Recently Gabriel briefly appeared in the pages of JSA (2005), where he was killed by Per Degaton, struck by a car a decade before he received his time-travel powers. However, given that Degaton's other escapades at the time were reversed, it's likely that Gabriel's demise was as well. It is not clear how this fits with his removing himself from time. The Justice Society of America, or JSA, is a DC Comics superhero group, the first team of superheroes in comic book history. ... Year 2005 (MMV) was a common year starting on Saturday (link displays full calendar) of the Gregorian calendar. ... Per Degaton is a fictional character, a DC Comics supervillain who can travel through time. ...


Other media

A version of the character appeared in the Justice League Unlimited animated series in the two-part episode "The Once and Future Thing". He was voiced by Peter MacNicol. In this incarnation, David Clinton is a man from the future (or rather, from the time of Batman Beyond). He was a small, meek physics professor who was ostracized by his peers for his theories on time travel. However, Clinton had secretly perfected a time-traveling device. Aware of the problems of time paradoxes, he tried not to use his device to do anything that would adversely affect the timestream; instead, he began collecting items from the past at the points when they would no longer be missed. Justice League Unlimited (or JLU) was the name of an American animated television series that was produced by and aired on Cartoon Network. ... An animated series or cartoon series is a television series produced by means of animation. ... Peter MacNicol as John Cage on Ally McBeal Peter MacNicol (born April 10, 1954 in Dallas, Texas) is probably best known among younger TV viewers for his role as the eccentric attorney John Cage, for which he won an Emmy Award for Outstanding Supporting Actor in a Comedy Series in... Batman Beyond (known as Batman of the Future in Europe, Latin America, Australia, New Zealand and India) is an American animated television series created by The WB Television Network in collaboration with DC Comics as a continuation of the Batman legacy. ...

Eventually, the incessant hectoring from his wife Enid (played by Mindy Sterling) forced Clinton to retreat to the past. After failing to steal Batman's utility belt, he attracted the attention of Batman, Wonder Woman, and Green Lantern, accidentally pulling them into the Old West. Clinton's time belt was stolen by a local villain named Tobias Manning, so Clinton helped the heroes defeat him after they sprung him from Manning's prison. Image File history File links No higher resolution available. ... Image File history File links No higher resolution available. ... Justice League Unlimited (or JLU) was the name of an American animated television series that was produced by and aired on Cartoon Network. ... Mindy Sterling (born July 11, 1953 in Paterson, New Jersey) is an American actress. ... Batman (originally referred to as the Bat-Man and still referred to at times as the Batman) is a DC Comics fictional superhero who first appeared in Detective Comics #27 in May 1939. ... Wonder Woman is a fictional DC Comics superheroine created by William Moulton Marston. ... John Stewart is a fictional comic book superhero in the DC Universe, and a member of the intergalactic police force known as the Green Lantern Corps. ... Terra-Man (real name Toby Manning) is a fictional character and supervillain who appears in Superman stories published by DC Comics. ...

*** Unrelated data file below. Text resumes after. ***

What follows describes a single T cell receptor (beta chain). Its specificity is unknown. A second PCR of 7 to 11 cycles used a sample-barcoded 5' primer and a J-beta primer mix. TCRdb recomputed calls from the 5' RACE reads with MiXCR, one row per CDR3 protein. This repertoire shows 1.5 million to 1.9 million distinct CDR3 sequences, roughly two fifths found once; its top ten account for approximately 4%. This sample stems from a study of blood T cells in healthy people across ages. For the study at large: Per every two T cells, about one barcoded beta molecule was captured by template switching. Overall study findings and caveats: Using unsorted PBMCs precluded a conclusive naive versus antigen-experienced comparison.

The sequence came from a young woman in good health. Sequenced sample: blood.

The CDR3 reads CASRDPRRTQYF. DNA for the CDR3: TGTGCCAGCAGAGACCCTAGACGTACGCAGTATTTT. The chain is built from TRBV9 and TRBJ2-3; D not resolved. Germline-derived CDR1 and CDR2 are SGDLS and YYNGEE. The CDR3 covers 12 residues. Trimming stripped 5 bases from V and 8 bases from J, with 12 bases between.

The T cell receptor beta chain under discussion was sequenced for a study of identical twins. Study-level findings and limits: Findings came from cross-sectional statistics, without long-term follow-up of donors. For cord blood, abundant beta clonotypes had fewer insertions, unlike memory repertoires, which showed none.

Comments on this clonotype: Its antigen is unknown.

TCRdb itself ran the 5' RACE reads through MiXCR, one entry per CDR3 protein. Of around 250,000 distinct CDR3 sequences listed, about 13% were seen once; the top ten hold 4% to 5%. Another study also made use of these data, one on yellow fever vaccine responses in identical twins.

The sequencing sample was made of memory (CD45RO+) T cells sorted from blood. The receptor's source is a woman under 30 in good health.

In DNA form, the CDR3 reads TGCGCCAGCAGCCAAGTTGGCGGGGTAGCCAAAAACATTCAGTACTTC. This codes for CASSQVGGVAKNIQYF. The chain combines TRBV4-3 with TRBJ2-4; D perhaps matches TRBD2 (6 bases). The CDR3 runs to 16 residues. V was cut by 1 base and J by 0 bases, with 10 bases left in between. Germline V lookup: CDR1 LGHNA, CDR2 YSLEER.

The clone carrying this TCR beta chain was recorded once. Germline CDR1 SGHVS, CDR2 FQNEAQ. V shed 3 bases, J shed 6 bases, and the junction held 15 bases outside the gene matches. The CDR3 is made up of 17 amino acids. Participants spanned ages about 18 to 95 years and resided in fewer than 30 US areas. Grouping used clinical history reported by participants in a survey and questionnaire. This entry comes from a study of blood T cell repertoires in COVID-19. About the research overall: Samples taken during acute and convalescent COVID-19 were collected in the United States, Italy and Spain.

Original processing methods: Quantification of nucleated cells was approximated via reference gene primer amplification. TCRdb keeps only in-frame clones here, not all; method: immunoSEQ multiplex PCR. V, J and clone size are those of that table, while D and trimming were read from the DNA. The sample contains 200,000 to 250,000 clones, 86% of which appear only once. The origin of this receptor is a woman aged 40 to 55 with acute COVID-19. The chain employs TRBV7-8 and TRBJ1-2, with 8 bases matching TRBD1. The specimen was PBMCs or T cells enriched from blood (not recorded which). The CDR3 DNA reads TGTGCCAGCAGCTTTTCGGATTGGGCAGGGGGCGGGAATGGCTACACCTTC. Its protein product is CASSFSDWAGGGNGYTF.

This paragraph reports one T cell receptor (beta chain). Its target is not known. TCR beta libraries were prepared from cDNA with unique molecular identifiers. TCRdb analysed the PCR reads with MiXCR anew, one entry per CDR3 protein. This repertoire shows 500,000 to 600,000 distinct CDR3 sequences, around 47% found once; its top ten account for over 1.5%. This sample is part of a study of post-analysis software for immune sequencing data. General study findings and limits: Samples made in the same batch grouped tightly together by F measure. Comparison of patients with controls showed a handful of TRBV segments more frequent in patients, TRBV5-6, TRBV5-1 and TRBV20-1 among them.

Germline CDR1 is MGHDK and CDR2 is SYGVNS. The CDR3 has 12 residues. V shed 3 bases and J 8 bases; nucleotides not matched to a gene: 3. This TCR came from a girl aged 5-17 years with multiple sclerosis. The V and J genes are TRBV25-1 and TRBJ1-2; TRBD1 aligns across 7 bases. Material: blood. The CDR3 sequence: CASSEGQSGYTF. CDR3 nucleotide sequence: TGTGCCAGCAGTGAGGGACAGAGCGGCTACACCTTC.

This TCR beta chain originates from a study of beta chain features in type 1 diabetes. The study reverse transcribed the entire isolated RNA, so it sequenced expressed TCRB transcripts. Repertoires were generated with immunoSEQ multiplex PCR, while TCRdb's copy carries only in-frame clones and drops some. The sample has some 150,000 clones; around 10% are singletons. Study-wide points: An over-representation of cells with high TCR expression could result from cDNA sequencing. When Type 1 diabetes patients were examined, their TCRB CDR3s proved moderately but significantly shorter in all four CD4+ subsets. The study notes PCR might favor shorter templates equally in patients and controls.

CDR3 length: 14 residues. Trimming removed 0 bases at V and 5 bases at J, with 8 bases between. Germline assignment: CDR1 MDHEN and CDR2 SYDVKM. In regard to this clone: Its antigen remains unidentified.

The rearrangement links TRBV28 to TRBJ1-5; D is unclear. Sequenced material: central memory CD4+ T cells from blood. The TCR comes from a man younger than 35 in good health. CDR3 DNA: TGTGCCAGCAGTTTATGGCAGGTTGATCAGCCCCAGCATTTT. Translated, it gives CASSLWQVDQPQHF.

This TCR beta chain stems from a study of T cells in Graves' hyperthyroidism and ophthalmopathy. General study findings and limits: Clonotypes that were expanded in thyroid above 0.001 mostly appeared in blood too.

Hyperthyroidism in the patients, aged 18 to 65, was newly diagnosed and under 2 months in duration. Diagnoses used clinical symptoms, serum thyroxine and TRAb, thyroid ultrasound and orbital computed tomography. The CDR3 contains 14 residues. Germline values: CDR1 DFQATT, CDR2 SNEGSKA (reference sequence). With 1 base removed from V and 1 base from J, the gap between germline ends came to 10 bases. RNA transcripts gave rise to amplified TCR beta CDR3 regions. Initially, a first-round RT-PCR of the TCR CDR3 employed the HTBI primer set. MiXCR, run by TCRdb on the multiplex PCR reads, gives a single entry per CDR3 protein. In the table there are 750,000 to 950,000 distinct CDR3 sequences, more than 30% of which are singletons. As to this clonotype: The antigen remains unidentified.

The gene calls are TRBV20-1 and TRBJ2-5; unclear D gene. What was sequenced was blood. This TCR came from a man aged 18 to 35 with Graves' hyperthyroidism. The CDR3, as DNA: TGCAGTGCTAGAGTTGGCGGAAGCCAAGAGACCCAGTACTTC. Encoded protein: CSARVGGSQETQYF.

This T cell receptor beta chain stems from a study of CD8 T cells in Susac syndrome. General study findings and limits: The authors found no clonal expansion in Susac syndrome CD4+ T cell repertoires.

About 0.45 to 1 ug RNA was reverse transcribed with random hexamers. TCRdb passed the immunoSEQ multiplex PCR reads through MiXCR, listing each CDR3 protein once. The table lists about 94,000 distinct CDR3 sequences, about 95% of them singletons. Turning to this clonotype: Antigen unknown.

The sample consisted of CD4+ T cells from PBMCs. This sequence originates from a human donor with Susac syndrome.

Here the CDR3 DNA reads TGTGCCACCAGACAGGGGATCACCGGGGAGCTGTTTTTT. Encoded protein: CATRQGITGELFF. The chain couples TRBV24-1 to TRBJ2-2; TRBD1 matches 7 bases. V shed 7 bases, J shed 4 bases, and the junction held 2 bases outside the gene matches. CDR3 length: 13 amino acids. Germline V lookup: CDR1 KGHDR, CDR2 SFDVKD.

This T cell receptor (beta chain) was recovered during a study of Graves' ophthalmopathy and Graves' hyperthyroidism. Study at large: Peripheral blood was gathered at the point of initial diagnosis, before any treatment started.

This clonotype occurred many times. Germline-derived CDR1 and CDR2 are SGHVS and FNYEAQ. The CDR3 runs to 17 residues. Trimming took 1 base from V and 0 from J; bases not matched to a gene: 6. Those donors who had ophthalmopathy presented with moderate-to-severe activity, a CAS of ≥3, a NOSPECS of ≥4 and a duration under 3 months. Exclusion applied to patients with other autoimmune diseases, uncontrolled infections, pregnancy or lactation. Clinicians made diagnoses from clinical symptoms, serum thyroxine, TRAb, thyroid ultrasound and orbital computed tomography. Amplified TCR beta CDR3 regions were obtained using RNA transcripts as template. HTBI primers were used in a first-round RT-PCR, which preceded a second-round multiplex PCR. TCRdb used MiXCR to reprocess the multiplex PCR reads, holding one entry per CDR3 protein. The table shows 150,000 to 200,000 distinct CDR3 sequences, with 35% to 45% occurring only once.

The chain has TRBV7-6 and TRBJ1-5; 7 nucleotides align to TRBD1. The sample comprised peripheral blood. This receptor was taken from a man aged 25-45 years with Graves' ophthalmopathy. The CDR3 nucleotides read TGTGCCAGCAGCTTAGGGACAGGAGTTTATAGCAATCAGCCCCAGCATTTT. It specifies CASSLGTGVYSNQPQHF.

Once free, the power-hungry Clinton retreated to the timestream to make himself, "the undisputed master of space and time", and adopted the Chronos identity. The three Leaguers followed him to the Batman Beyond timeline, only to find the world bizarrely altered (with the Titanic and the Leaning Tower of Pisa alongside Gotham's architecture, amongst other things). Chronos' irresponsible actions had started making time collapse. Batman and Green Lantern teamed up with the remaining roster of the Justice League Unlimited: (Warhawk, Static, Batman (Terry McGinnis), and the future version of Bruce Wayne). They forced the now-fearful Enid to tell them where Clinton was - in the jail from the Old West that Clinton had brought to the future, where he slept every night. (Presumably, this is because his six months in the jail cell were a vacation away from his nagging wife, and therefore far more comfortable to him.) Warhawk. ... Static is a fictional superhero created by Milestone Comics and published by DC Comics. ... Terrence Terry McGinnis (Batman IV) is a fictional character and the protagonist of the television series Batman Beyond. ...


After a fearful battle with much life lost, Green Lantern and Batman chase Chronos into the timestream. Chronos' final intended act would be to return to the beginning of time, and therefore become a god. The heroes catch up with him, and Batman inserts a disc into Chronos' belt that somehow reversed everything that happened. Green Lantern and Batman return to the present day, Wonder Woman has no recollection of such events ever happening because of her non-existence during the future segment; Clinton himself became time-loop trapped in his argument with Enid, looping over and over for seemingly all eternity This article discusses the term God in the context of monotheism and henotheism. ...


Chronos is named for an ancient Greek deity, who is the personification of time. [1] For other uses, see Chronos (disambiguation). ...


References

External links


  Results from FactBites:
 
Chronos (comics) - Wikipedia, the free encyclopedia (1394 words)
Chronos is a DC Comics supervillain who takes his name from the Greek personification of Time and has the ability to time travel and manipulate history.
Chronos had more success without the Atom, but he brought himself to the attention of the Blue Beetle (Ted Kord) when he tried to flmail one of the employees of Kord Inc. He also fought the Beetle during Darkseid's anti-hero riots.
Upon his return to the present Chronos was able to use his technology to manipulate the money markets to amass a fortune, but old habits die hard, and Chronos's illegal endeavours were discovered and he was returned to prison.
Firefly (comics) - Wikipedia, the free encyclopedia (568 words)
Firefly is a fictional character in DC comics.
Originally a movie pyrotechnic expert named Garfield Lynns, he was a victim of Gotham City's severe poverty.
He made a short appearance in the JLA story arc "Crisis Of Conscience" (JLA #115-#119) fighting Catwoman in Gotham City over a diamond before Batman turned up, followed by the rest of the League, then the Secret Society of Supervillains.
  More results at FactBites »